Laurie Steele, Burns Marketing
2017 Women of Distinction - Leading Lady
Taking a risk to move from ease to opportunity put Laurie Steele on the road to one of her future passions.
“I couldn’t have ever imagined campaigning for myself, but I did — even to the point of having a locally televised debate,” she said, recalling her run for a position with the Health District of Larimer County.
Since landing that seat on the board of directors, Steele has gone on to similar roles with organizations such as the UCHealth Medical Group and the University of Colorado Health System. “That position was the beginning of me volunteering in health care.”
In addition to her volunteer work, Steele is senior vice president of Burns Marketing. Both industries pose similar challenges, she said — mainly the need to keep up with constant change.
“The internet and social media have flipped things on their side and increased the rate of change in communication,” she said. “It creates a waterfall of requests, and clients expect immediate responses and deliverables because of it.”
To keep up with those demands at work, Steele uses a divide-and-conquer approach by delegating tasks to whoever is best suited for them. “For example, some young people are eager, quick and love to learn technology so I get them to figure things out and then teach them to me.”
The practice fits well with what Steele values as a top leadership characteristic. “You need to be willing to take risks to help others be leaders with your guidance,” she said, “and then you need to get out of their way.
“I appreciate helping others to succeed, do great things and then get credit for doing them.”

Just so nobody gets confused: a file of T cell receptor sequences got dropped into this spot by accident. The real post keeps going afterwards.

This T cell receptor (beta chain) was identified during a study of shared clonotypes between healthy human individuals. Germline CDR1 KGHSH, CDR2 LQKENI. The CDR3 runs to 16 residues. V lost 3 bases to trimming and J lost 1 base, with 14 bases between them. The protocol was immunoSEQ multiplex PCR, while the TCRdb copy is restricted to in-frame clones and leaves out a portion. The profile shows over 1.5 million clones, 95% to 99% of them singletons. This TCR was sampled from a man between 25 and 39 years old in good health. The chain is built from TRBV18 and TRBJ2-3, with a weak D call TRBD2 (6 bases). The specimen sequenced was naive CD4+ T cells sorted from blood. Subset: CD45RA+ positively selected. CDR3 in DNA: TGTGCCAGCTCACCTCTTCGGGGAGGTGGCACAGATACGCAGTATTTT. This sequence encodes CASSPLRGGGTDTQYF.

“Laurie has mentored many young people and helped them navigate the challenging aspects of creating strategic marketing efforts,” said Glory Burns, Burns Marketing’s corporate counsel. “She has outstanding leadership abilities and brings an exceptional level of enthusiasm to every organization lucky enough to have her on their team.”
For the past seven years, Steele has been volunteering both time and money to the Samburu Youth Education Fund in Kenya. The organization provides funding for young students.
“Public education ends in the eighth grade there,” she said. “It would take their parents a full year’s salary to be able to send them to high school.”
Money that is raised for those scholarships goes directly to paying that tuition.
“We’ve been to those impoverished areas of Kenya — some hard and very rustic trips,” Steele said, referring to the four trips she and her husband have taken there as volunteers.
“It’s very eye opening to be reminded that we’re so privileged in this country. It makes you realize that things aren’t really so bad here.”